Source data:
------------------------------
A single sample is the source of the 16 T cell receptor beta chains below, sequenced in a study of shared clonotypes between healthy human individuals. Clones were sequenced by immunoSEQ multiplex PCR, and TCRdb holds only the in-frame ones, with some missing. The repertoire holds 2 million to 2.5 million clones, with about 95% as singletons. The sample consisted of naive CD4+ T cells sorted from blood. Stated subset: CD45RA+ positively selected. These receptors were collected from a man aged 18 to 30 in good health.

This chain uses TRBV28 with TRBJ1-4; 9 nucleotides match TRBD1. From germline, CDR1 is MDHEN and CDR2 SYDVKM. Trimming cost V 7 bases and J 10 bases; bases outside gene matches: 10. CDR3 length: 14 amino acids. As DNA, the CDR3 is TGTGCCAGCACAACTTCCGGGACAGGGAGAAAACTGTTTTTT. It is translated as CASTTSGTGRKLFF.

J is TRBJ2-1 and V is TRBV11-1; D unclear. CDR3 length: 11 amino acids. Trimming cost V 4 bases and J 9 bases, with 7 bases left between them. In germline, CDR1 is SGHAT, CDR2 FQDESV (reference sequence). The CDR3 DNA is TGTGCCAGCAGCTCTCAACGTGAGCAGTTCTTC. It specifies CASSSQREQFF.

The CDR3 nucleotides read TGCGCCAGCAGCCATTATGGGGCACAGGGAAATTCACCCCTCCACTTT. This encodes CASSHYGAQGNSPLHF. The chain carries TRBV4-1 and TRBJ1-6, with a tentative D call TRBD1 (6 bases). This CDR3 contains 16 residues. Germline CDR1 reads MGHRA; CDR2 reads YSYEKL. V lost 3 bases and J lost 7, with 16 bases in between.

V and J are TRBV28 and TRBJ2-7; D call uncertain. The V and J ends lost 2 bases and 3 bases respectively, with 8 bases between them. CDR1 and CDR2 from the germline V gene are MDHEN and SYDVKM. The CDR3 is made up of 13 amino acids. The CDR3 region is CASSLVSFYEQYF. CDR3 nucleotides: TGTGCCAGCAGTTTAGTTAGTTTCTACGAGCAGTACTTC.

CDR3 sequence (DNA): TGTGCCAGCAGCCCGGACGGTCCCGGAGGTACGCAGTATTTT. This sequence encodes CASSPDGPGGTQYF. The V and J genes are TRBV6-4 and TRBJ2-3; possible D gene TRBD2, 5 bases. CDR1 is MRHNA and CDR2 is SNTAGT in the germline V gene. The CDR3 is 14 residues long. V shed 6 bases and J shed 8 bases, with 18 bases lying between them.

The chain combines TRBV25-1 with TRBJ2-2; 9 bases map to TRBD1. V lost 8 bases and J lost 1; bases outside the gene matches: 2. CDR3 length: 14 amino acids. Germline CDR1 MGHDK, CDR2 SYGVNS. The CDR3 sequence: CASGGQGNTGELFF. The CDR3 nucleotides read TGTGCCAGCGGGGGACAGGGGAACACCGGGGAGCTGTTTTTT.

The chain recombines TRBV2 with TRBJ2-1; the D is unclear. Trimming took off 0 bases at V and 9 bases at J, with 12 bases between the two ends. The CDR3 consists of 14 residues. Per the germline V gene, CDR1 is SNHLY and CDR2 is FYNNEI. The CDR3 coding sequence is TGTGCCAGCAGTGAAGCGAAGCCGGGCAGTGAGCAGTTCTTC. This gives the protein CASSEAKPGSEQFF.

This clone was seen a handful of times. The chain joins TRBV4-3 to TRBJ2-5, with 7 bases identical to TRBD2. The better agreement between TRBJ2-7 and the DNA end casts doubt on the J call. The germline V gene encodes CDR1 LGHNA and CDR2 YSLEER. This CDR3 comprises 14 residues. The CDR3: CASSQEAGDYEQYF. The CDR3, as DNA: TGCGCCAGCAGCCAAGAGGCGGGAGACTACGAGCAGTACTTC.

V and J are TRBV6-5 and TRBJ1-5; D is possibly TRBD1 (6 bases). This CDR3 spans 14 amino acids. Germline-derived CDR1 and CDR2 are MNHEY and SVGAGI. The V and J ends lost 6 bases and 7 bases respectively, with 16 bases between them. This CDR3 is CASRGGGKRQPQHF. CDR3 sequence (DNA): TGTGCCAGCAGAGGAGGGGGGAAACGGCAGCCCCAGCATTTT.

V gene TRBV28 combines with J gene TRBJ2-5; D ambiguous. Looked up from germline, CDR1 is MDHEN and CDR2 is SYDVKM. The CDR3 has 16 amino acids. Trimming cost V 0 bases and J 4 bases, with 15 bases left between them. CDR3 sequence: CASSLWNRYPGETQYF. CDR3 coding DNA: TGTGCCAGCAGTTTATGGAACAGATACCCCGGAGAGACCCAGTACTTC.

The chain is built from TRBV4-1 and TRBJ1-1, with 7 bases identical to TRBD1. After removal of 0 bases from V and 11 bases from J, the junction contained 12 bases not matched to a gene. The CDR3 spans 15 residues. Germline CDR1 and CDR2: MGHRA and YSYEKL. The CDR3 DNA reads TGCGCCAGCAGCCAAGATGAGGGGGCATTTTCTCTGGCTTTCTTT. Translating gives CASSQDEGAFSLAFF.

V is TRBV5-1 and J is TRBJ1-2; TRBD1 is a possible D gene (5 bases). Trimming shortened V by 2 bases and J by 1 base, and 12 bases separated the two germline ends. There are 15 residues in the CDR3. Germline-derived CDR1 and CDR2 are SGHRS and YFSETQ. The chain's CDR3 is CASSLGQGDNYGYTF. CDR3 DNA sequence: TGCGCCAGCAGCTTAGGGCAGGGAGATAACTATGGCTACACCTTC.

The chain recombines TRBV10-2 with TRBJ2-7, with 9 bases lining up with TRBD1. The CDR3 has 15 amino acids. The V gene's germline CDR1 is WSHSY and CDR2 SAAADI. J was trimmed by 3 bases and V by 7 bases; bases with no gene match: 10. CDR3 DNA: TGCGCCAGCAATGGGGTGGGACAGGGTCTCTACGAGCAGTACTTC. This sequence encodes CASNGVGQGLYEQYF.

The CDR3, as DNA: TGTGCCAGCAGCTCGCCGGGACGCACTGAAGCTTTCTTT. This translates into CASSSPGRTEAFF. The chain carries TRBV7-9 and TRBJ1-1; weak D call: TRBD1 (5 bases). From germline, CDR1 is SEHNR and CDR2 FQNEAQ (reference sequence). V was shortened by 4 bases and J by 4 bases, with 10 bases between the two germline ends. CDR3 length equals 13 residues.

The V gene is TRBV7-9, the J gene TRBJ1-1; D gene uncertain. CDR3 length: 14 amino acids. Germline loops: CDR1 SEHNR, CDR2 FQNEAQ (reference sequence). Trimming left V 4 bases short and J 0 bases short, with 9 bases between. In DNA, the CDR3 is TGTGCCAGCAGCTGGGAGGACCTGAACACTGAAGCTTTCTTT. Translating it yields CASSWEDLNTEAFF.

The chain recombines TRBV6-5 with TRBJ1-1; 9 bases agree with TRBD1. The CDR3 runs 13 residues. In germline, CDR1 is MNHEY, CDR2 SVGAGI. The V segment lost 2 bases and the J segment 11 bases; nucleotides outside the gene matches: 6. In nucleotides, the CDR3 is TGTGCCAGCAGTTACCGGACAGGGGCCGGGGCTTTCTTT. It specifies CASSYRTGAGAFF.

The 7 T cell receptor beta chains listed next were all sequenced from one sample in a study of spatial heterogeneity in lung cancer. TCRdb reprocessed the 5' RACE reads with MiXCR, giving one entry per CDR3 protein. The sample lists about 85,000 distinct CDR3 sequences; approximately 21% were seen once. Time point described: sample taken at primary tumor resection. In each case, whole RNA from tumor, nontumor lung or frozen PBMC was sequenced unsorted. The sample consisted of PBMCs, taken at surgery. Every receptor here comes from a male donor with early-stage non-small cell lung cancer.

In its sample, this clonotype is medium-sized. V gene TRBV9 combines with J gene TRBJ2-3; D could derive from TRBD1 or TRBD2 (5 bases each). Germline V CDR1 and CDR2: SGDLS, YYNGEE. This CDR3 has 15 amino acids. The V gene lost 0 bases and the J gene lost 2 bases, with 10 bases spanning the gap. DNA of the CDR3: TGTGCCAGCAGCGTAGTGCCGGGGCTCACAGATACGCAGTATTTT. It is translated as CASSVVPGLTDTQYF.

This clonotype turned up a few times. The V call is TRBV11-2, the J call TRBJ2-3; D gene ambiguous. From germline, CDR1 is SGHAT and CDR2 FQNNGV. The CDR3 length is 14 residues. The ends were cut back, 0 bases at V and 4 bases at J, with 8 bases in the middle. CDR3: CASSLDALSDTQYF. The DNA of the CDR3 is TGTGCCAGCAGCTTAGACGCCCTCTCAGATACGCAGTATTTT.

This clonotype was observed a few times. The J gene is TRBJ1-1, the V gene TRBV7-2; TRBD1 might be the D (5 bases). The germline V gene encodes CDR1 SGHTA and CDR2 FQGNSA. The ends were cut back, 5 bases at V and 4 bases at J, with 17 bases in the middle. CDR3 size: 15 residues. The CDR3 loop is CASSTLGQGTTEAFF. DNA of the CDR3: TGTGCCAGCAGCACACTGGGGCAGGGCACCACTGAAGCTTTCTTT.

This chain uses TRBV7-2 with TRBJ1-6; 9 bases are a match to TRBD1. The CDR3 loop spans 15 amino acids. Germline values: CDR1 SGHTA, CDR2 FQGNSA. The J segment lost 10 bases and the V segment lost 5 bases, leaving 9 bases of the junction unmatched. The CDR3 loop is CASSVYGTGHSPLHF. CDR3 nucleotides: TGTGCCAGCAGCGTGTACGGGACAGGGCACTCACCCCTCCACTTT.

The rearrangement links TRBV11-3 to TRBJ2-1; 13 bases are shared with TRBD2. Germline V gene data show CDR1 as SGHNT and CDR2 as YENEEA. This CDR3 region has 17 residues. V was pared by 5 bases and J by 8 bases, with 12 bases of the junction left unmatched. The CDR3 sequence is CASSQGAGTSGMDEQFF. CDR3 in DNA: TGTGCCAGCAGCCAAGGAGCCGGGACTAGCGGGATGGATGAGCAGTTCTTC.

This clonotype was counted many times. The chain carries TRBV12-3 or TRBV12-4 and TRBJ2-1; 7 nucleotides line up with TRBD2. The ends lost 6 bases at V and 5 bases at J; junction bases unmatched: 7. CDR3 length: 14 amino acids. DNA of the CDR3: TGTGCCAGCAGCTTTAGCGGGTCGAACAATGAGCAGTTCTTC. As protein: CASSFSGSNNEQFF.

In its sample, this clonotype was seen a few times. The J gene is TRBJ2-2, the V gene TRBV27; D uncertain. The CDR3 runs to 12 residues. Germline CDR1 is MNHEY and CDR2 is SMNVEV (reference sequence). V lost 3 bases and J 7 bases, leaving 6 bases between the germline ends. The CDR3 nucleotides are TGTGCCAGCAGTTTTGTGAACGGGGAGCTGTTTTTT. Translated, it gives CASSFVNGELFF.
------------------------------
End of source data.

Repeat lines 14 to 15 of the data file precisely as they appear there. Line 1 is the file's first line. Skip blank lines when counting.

The chain recombines TRBV10-2 with TRBJ2-7, with 9 bases lining up with TRBD1. The CDR3 has 15 amino acids. The V gene's germline CDR1 is WSHSY and CDR2 SAAADI. J was trimmed by 3 bases and V by 7 bases; bases with no gene match: 10. CDR3 DNA: TGCGCCAGCAATGGGGTGGGACAGGGTCTCTACGAGCAGTACTTC. This sequence encodes CASNGVGQGLYEQYF.

The CDR3, as DNA: TGTGCCAGCAGCTCGCCGGGACGCACTGAAGCTTTCTTT. This translates into CASSSPGRTEAFF. The chain carries TRBV7-9 and TRBJ1-1; weak D call: TRBD1 (5 bases). From germline, CDR1 is SEHNR and CDR2 FQNEAQ (reference sequence). V was shortened by 4 bases and J by 4 bases, with 10 bases between the two germline ends. CDR3 length equals 13 residues.